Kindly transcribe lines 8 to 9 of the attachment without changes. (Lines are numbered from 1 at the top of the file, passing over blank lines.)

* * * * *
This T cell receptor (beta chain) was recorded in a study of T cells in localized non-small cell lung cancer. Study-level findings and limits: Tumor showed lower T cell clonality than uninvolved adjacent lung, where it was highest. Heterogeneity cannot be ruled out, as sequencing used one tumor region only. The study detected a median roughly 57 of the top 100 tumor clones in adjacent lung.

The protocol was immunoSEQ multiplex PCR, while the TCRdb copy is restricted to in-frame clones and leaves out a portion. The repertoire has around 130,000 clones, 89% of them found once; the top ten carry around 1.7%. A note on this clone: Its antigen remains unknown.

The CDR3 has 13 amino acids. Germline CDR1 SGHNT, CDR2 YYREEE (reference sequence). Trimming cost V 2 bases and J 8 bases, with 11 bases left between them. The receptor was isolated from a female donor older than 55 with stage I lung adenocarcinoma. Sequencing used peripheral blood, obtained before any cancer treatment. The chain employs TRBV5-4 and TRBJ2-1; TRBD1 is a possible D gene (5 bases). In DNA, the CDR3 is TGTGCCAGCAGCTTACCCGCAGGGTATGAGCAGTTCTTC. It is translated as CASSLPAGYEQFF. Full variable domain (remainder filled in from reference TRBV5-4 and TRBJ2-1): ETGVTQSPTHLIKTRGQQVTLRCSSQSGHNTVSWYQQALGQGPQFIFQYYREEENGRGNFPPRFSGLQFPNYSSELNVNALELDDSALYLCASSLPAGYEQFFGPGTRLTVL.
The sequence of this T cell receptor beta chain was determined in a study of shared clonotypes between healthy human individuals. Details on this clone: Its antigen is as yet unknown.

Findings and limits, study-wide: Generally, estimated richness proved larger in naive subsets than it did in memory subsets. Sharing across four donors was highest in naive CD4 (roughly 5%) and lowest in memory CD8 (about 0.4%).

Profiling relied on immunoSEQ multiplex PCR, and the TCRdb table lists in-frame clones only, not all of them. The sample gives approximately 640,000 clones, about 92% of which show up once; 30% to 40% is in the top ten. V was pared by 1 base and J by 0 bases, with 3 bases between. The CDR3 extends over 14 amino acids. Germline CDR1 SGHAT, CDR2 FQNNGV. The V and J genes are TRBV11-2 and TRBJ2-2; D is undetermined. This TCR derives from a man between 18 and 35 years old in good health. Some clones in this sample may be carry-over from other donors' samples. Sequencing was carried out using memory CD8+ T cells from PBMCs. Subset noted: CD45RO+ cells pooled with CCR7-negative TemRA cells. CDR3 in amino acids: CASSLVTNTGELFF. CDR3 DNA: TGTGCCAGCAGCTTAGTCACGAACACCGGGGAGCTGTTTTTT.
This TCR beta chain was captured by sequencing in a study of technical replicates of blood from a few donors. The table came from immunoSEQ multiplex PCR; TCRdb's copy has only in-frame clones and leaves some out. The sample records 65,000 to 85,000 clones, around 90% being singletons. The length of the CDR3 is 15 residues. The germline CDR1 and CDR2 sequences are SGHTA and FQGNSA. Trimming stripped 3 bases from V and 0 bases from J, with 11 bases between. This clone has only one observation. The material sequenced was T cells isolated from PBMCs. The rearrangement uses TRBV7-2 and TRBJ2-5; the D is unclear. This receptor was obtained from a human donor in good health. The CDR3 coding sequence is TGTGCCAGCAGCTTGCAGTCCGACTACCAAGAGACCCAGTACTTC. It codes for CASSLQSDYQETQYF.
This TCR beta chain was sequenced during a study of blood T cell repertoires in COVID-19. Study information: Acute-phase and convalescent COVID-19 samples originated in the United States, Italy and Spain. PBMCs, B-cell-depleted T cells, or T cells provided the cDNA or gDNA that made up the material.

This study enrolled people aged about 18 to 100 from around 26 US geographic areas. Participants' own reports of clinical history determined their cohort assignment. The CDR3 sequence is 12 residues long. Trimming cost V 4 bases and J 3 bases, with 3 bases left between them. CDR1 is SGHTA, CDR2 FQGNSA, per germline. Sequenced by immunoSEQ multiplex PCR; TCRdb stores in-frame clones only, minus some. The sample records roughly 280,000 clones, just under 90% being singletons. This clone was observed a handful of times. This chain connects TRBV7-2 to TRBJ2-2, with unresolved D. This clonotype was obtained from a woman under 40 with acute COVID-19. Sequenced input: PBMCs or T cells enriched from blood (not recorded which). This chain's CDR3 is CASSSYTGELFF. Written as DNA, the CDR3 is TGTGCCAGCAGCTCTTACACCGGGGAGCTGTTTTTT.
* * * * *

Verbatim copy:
This TCR beta chain was sequenced during a study of blood T cell repertoires in COVID-19. Study information: Acute-phase and convalescent COVID-19 samples originated in the United States, Italy and Spain. PBMCs, B-cell-depleted T cells, or T cells provided the cDNA or gDNA that made up the material.

This study enrolled people aged about 18 to 100 from around 26 US geographic areas. Participants' own reports of clinical history determined their cohort assignment. The CDR3 sequence is 12 residues long. Trimming cost V 4 bases and J 3 bases, with 3 bases left between them. CDR1 is SGHTA, CDR2 FQGNSA, per germline. Sequenced by immunoSEQ multiplex PCR; TCRdb stores in-frame clones only, minus some. The sample records roughly 280,000 clones, just under 90% being singletons. This clone was observed a handful of times. This chain connects TRBV7-2 to TRBJ2-2, with unresolved D. This clonotype was obtained from a woman under 40 with acute COVID-19. Sequenced input: PBMCs or T cells enriched from blood (not recorded which). This chain's CDR3 is CASSSYTGELFF. Written as DNA, the CDR3 is TGTGCCAGCAGCTCTTACACCGGGGAGCTGTTTTTT.